A former Verona substitute teacher accused of improperly touching two students was released from jail Thursday after posting bail that was reduced.
Dustin D. Schallert, 30, of Madison, also waived his right to a preliminary hearing before Dane County Circuit Judge Shelley Gaylord and was ordered to stand trial on charges of sexual assault of a child under 13 and sexual assault of a child under 16. He will formally enter pleas to the charges at a later date.
Gaylord agreed to reduce Schallert’s bail from $25,000 to $3,000 at the request of Schallert’s lawyer, Mark Eisenberg. She also agreed to somewhat unusual monitoring of Schallert after his release from bail because a county program normally offered to many defendants is not available due to capacity issues caused by ongoing court-ordered measures to mitigate the possible spread of the COVID-19 coronavirus.
Eisenberg argued that others who faced charges similar to those Schallert faces were subjected to higher bail amounts because they had extensive criminal histories, while Schallert’s criminal record is non-existent.
Assistant District Attorney William Brown agreed Schaller’s bail should be lowered, but didn’t take a position on any specific bail amount.
Schallert was arrested March 7 for alleged incidents on March 5 and 6 in which students said he inappropriately touched them during classes at Badger Ridge Middle School.
Gaylord ordered Schallert to be confined to his apartment, where he would be checked regularly by his parents. Schallert’s father also agreed to administer random alcohol breath tests to Schallert using a store-bought breathalyzer.
Gaylord also agreed that Schallert may leave his apartment if he is accepted into an alcohol or mental health treatment program. Eisenberg said Schallert has struggled with alcohol.
Gaylord agreed to set the unusual bail conditions for Schallert because the Dane County Pretrial Services program, operated by the Clerk of Courts office, is currently not accepting new clients under an order signed Wednesday by Circuit Judge Valerie Bailey-Rihn that suspends referrals to the program.
Ordinarily, in a case like Schallert’s, a judge would order that a defendant, if released from jail, report to Pretrial Services for a GPS monitor or alcohol monitoring. But with the temporary order in place suspending referrals, that was not an option for Schallert.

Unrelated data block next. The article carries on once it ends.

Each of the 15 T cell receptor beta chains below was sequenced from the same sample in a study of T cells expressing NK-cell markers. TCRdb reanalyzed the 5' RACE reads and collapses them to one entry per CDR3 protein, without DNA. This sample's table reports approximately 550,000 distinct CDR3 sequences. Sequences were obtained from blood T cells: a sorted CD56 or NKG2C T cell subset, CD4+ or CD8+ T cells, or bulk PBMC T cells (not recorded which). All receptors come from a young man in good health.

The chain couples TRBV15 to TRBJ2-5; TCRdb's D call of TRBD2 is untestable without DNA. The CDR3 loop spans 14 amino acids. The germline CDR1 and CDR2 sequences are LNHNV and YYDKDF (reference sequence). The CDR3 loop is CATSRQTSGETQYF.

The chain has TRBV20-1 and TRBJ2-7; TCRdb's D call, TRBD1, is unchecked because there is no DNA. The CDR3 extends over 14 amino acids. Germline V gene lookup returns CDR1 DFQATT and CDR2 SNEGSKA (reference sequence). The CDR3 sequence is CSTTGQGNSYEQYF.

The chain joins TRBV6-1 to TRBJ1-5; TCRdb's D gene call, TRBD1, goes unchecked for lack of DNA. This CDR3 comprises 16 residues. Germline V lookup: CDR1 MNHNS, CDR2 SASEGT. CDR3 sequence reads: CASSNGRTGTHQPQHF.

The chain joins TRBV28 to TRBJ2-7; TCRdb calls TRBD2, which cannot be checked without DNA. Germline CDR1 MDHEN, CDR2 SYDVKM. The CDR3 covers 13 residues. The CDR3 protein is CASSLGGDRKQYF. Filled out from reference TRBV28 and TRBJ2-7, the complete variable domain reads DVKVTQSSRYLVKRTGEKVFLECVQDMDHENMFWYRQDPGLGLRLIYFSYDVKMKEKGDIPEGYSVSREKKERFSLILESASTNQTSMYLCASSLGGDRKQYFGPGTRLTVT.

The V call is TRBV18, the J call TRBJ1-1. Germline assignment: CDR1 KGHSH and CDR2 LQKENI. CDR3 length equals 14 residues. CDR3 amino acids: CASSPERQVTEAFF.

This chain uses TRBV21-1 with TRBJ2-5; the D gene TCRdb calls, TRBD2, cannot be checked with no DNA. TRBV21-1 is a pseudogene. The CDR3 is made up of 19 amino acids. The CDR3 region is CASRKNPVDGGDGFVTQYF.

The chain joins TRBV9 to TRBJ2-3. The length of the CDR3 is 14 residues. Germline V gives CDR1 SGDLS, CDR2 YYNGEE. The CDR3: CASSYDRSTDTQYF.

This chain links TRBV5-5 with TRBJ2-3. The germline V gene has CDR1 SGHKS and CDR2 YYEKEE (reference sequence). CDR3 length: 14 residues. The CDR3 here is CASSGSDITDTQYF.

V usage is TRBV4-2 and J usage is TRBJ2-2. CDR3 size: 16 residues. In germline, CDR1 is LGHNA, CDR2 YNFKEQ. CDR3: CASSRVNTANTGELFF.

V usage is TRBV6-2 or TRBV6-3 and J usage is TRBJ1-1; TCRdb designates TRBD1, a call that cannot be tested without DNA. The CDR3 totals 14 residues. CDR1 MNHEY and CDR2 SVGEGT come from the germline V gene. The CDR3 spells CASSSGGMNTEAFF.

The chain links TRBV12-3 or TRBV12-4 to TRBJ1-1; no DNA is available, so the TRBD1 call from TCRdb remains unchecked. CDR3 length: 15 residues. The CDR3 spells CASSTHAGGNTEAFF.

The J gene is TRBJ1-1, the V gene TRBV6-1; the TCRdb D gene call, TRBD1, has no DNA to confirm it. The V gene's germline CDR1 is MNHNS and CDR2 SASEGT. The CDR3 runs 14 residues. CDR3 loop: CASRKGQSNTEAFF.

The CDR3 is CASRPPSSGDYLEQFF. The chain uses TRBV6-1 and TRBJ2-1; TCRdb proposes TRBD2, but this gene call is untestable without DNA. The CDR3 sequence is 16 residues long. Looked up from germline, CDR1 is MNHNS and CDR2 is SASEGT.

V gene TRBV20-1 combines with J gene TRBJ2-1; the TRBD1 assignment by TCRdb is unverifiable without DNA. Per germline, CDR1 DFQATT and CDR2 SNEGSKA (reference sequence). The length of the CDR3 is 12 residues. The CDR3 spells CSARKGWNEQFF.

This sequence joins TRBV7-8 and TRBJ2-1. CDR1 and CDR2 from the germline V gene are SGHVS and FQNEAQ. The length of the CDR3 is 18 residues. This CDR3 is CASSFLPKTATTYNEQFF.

Pretrial Services staff is working from home because of new coronavirus protocols mandating social distancing. Bailey-Rihn said Thursday that fitting monitoring equipment, such as anklets, to Pretrial Services clients also requires close contact. Instead, she said, judges for now are setting “reasonable terms” and releasing some defendants who might normally be monitored by Pretrial Services.
Clerk of Court Carlo Esqueda said Thursday that the Pretrial Services program is operating close to capacity. Current clients are not leaving the program, as they normally would, because court functions are partially curtailed due to court-ordered COVID-19 protocols, delaying sentencing hearings in some cases indefinitely.
“If they kept getting new referrals without anyone being able to leave the program, it would have quickly become untenable,” Esqueda said in an email Thursday.
He said there was some concern about a jail population increase if new defendants who otherwise would be released on signature bonds cannot be admitted to Pretrial Services.
But Sheriff David Mahoney said Thursday he doesn’t believe that would happen. Judges and prosecutors, he said, have been releasing people from jail who don’t absolutely have to be there to mitigate inmate exposure to COVID-19.
Bailey-Rihn said some of those released have included, for example, people jailed for failure to pay child support, and others who don’t pose a public safety risk.
Adam Plotkin, spokesman for the state Public Defender’s Office, whose attorneys represent most defendants at initial court appearances and bail hearings, said Thursday that attorneys believe the Pretrial Services restriction to be temporary.
“If it becomes a long-term lack of access, that may become a problem, and we’d have to re-examine it,” Plotkin said.